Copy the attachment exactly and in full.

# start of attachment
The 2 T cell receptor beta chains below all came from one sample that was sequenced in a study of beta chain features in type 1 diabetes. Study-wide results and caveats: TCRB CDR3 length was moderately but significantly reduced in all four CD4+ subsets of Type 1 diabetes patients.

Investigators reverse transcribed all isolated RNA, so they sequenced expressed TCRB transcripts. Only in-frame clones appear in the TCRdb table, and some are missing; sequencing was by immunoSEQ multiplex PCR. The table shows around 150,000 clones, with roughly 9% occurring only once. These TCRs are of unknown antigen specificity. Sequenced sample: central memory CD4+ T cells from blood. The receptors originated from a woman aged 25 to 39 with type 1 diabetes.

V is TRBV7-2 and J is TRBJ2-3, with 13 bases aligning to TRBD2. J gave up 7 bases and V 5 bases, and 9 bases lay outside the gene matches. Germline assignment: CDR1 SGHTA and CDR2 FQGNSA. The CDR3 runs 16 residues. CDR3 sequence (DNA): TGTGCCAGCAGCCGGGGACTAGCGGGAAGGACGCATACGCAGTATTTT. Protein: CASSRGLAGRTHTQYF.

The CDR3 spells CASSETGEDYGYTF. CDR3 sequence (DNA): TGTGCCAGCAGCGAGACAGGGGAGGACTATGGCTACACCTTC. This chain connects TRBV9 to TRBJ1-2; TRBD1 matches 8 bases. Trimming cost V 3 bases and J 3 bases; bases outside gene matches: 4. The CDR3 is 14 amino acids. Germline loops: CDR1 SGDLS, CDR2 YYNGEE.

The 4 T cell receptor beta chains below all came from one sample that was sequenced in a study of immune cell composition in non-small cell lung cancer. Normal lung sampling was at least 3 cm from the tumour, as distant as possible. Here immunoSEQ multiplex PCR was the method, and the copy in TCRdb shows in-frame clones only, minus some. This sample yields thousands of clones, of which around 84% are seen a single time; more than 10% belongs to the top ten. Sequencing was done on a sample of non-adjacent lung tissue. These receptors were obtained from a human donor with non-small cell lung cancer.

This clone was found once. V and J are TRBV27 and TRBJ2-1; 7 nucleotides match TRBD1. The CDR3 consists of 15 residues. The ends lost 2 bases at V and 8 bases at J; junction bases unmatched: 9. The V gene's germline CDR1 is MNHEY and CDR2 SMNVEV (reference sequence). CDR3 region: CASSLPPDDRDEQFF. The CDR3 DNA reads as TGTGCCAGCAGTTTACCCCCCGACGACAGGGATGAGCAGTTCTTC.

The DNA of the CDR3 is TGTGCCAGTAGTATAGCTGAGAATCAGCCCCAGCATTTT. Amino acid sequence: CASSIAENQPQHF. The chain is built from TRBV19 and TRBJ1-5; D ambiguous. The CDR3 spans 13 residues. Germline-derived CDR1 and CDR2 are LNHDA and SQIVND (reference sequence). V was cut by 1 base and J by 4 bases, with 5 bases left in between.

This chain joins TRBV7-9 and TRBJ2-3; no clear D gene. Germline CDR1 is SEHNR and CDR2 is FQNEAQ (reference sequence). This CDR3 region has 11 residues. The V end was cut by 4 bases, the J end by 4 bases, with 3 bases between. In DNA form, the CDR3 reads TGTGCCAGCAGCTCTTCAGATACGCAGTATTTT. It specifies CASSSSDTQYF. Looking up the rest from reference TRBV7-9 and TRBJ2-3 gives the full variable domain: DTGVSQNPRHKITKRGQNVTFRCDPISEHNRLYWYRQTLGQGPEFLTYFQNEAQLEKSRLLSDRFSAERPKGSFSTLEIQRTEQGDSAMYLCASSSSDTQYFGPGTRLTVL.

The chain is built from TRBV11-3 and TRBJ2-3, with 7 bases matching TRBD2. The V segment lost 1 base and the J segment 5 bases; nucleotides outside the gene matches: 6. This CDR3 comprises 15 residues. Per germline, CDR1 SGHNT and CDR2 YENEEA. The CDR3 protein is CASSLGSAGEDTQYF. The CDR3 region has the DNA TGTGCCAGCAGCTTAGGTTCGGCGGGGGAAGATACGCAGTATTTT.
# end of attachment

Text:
The 2 T cell receptor beta chains below all came from one sample that was sequenced in a study of beta chain features in type 1 diabetes. Study-wide results and caveats: TCRB CDR3 length was moderately but significantly reduced in all four CD4+ subsets of Type 1 diabetes patients.

Investigators reverse transcribed all isolated RNA, so they sequenced expressed TCRB transcripts. Only in-frame clones appear in the TCRdb table, and some are missing; sequencing was by immunoSEQ multiplex PCR. The table shows around 150,000 clones, with roughly 9% occurring only once. These TCRs are of unknown antigen specificity. Sequenced sample: central memory CD4+ T cells from blood. The receptors originated from a woman aged 25 to 39 with type 1 diabetes.

V is TRBV7-2 and J is TRBJ2-3, with 13 bases aligning to TRBD2. J gave up 7 bases and V 5 bases, and 9 bases lay outside the gene matches. Germline assignment: CDR1 SGHTA and CDR2 FQGNSA. The CDR3 runs 16 residues. CDR3 sequence (DNA): TGTGCCAGCAGCCGGGGACTAGCGGGAAGGACGCATACGCAGTATTTT. Protein: CASSRGLAGRTHTQYF.

The CDR3 spells CASSETGEDYGYTF. CDR3 sequence (DNA): TGTGCCAGCAGCGAGACAGGGGAGGACTATGGCTACACCTTC. This chain connects TRBV9 to TRBJ1-2; TRBD1 matches 8 bases. Trimming cost V 3 bases and J 3 bases; bases outside gene matches: 4. The CDR3 is 14 amino acids. Germline loops: CDR1 SGDLS, CDR2 YYNGEE.

The 4 T cell receptor beta chains below all came from one sample that was sequenced in a study of immune cell composition in non-small cell lung cancer. Normal lung sampling was at least 3 cm from the tumour, as distant as possible. Here immunoSEQ multiplex PCR was the method, and the copy in TCRdb shows in-frame clones only, minus some. This sample yields thousands of clones, of which around 84% are seen a single time; more than 10% belongs to the top ten. Sequencing was done on a sample of non-adjacent lung tissue. These receptors were obtained from a human donor with non-small cell lung cancer.

This clone was found once. V and J are TRBV27 and TRBJ2-1; 7 nucleotides match TRBD1. The CDR3 consists of 15 residues. The ends lost 2 bases at V and 8 bases at J; junction bases unmatched: 9. The V gene's germline CDR1 is MNHEY and CDR2 SMNVEV (reference sequence). CDR3 region: CASSLPPDDRDEQFF. The CDR3 DNA reads as TGTGCCAGCAGTTTACCCCCCGACGACAGGGATGAGCAGTTCTTC.

The DNA of the CDR3 is TGTGCCAGTAGTATAGCTGAGAATCAGCCCCAGCATTTT. Amino acid sequence: CASSIAENQPQHF. The chain is built from TRBV19 and TRBJ1-5; D ambiguous. The CDR3 spans 13 residues. Germline-derived CDR1 and CDR2 are LNHDA and SQIVND (reference sequence). V was cut by 1 base and J by 4 bases, with 5 bases left in between.

This chain joins TRBV7-9 and TRBJ2-3; no clear D gene. Germline CDR1 is SEHNR and CDR2 is FQNEAQ (reference sequence). This CDR3 region has 11 residues. The V end was cut by 4 bases, the J end by 4 bases, with 3 bases between. In DNA form, the CDR3 reads TGTGCCAGCAGCTCTTCAGATACGCAGTATTTT. It specifies CASSSSDTQYF. Looking up the rest from reference TRBV7-9 and TRBJ2-3 gives the full variable domain: DTGVSQNPRHKITKRGQNVTFRCDPISEHNRLYWYRQTLGQGPEFLTYFQNEAQLEKSRLLSDRFSAERPKGSFSTLEIQRTEQGDSAMYLCASSSSDTQYFGPGTRLTVL.

The chain is built from TRBV11-3 and TRBJ2-3, with 7 bases matching TRBD2. The V segment lost 1 base and the J segment 5 bases; nucleotides outside the gene matches: 6. This CDR3 comprises 15 residues. Per germline, CDR1 SGHNT and CDR2 YENEEA. The CDR3 protein is CASSLGSAGEDTQYF. The CDR3 region has the DNA TGTGCCAGCAGCTTAGGTTCGGCGGGGGAAGATACGCAGTATTTT.